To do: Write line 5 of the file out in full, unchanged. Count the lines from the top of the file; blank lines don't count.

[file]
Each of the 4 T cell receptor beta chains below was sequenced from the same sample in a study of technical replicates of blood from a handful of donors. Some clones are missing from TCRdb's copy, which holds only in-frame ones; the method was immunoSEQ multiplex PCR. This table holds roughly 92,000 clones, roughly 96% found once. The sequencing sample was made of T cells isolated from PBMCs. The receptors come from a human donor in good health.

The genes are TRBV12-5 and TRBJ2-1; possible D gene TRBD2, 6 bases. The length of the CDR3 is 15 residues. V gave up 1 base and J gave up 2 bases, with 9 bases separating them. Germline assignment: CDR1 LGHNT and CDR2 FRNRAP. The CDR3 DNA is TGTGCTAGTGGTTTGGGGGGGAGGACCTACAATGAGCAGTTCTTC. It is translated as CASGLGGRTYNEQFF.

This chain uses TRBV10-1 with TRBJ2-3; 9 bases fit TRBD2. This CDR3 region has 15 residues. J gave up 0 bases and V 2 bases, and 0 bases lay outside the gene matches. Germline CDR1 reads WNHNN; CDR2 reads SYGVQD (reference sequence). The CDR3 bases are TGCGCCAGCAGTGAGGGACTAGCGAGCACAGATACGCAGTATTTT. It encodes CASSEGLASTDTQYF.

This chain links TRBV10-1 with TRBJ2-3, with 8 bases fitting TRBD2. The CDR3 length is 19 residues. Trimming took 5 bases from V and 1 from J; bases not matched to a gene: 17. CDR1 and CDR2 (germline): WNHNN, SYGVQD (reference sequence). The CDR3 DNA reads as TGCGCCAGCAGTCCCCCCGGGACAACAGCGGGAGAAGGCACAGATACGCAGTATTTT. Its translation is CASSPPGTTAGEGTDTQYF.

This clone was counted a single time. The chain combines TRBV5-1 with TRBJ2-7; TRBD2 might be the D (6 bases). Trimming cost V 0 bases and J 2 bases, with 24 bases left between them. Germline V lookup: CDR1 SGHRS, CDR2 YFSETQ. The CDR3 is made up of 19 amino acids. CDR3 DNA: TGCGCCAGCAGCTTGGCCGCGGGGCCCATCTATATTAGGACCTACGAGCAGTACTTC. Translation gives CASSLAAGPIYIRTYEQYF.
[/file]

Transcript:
This clone was counted a single time. The chain combines TRBV5-1 with TRBJ2-7; TRBD2 might be the D (6 bases). Trimming cost V 0 bases and J 2 bases, with 24 bases left between them. Germline V lookup: CDR1 SGHRS, CDR2 YFSETQ. The CDR3 is made up of 19 amino acids. CDR3 DNA: TGCGCCAGCAGCTTGGCCGCGGGGCCCATCTATATTAGGACCTACGAGCAGTACTTC. Translation gives CASSLAAGPIYIRTYEQYF.